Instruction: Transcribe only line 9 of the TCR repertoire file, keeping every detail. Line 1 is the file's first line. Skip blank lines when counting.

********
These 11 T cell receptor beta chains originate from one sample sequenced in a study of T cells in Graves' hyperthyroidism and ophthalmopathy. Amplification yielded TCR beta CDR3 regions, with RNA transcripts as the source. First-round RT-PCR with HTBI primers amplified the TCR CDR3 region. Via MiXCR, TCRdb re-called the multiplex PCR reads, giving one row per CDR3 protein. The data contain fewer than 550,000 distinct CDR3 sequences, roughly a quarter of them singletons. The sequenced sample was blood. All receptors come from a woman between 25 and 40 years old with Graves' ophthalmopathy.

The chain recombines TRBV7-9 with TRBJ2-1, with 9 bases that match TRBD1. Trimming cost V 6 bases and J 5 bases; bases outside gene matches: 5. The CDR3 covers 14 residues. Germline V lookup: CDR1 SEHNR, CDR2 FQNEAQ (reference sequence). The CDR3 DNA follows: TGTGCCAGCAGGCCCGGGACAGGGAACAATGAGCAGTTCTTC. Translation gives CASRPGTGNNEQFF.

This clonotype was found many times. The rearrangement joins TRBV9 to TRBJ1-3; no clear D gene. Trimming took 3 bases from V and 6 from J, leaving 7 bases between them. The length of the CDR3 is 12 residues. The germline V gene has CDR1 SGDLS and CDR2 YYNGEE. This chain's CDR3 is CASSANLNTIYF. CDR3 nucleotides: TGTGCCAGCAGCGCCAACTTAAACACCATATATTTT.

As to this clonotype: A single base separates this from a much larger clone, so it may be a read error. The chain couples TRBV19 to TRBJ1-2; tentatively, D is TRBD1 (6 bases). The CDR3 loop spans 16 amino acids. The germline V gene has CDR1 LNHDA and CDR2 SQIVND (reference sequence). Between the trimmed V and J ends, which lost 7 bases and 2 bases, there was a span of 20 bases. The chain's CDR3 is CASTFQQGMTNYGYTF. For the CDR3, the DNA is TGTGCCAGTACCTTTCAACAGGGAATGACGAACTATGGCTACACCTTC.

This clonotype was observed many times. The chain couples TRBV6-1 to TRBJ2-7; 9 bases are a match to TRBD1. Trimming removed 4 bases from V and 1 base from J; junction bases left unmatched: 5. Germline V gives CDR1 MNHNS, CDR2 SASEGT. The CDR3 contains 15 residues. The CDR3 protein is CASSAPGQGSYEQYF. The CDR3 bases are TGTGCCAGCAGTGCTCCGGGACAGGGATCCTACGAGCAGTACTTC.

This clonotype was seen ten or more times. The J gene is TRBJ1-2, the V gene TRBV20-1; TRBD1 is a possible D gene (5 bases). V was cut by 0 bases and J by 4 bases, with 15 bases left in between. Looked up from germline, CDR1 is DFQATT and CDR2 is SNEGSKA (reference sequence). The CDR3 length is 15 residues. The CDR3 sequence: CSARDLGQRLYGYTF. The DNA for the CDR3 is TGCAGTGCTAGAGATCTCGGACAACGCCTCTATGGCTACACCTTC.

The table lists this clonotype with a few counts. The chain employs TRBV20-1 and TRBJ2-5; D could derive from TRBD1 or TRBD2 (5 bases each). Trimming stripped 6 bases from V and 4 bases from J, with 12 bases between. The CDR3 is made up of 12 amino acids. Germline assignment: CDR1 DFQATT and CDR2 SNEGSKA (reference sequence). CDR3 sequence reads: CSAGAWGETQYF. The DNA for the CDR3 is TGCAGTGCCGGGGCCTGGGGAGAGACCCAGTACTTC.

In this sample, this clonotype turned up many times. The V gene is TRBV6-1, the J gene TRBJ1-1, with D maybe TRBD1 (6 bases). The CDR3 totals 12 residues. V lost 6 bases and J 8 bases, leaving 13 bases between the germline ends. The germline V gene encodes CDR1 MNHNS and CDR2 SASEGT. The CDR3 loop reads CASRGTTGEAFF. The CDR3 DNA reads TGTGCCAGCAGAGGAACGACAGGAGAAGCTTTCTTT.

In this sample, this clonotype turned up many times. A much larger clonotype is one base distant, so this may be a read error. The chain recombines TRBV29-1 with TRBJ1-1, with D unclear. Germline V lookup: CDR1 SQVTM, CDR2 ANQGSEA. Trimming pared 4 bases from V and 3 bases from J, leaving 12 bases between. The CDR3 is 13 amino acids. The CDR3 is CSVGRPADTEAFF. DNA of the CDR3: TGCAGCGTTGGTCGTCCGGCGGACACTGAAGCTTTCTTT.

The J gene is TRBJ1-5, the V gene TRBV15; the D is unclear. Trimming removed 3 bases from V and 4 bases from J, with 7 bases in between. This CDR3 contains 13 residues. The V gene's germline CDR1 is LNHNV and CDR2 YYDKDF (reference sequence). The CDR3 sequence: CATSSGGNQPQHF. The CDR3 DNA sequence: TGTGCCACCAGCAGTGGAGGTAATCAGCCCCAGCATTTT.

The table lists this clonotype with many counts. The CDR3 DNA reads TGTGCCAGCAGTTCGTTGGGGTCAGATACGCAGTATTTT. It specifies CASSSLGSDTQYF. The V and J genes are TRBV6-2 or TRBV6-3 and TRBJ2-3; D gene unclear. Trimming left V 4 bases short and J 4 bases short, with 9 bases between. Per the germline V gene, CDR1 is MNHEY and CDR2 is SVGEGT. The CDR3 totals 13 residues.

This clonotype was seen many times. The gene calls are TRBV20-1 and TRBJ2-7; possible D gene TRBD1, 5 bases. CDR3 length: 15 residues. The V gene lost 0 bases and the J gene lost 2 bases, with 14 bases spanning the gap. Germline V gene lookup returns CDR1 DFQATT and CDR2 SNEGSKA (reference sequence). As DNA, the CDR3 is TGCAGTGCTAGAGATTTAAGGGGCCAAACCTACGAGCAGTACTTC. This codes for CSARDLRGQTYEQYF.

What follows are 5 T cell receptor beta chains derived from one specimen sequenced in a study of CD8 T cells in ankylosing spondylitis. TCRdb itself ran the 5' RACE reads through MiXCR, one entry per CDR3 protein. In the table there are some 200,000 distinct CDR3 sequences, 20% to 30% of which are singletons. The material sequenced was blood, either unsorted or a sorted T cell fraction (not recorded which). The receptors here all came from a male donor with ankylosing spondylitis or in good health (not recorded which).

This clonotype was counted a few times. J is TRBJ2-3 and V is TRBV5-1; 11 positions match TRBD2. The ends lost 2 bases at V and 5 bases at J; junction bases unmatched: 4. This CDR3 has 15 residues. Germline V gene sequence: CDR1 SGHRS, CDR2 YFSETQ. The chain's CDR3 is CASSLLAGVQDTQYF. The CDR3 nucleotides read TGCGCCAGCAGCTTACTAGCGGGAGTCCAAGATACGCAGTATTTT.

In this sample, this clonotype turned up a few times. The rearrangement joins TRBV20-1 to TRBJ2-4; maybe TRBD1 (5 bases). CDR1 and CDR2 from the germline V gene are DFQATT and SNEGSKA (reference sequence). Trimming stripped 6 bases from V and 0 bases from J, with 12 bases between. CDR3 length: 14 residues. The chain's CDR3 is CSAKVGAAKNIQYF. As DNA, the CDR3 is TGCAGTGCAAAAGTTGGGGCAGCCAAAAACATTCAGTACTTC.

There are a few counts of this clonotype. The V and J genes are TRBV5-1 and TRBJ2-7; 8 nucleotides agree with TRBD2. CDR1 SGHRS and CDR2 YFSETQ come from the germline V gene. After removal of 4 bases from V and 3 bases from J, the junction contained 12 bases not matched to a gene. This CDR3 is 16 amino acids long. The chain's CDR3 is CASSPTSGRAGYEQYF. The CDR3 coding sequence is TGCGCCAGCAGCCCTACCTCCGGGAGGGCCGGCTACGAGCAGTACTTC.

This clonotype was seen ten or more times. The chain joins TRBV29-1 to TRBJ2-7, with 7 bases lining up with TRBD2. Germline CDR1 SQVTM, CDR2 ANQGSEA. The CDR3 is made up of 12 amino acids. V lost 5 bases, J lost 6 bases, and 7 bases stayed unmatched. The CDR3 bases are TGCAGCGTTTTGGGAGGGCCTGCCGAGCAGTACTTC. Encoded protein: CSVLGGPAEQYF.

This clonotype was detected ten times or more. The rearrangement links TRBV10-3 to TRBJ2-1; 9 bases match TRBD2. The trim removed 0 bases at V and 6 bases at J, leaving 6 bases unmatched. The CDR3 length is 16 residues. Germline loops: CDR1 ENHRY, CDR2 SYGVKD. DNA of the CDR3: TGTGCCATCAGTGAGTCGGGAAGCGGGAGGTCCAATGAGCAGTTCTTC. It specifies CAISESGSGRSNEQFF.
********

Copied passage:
In this sample, this clonotype turned up many times. A much larger clonotype is one base distant, so this may be a read error. The chain recombines TRBV29-1 with TRBJ1-1, with D unclear. Germline V lookup: CDR1 SQVTM, CDR2 ANQGSEA. Trimming pared 4 bases from V and 3 bases from J, leaving 12 bases between. The CDR3 is 13 amino acids. The CDR3 is CSVGRPADTEAFF. DNA of the CDR3: TGCAGCGTTGGTCGTCCGGCGGACACTGAAGCTTTCTTT.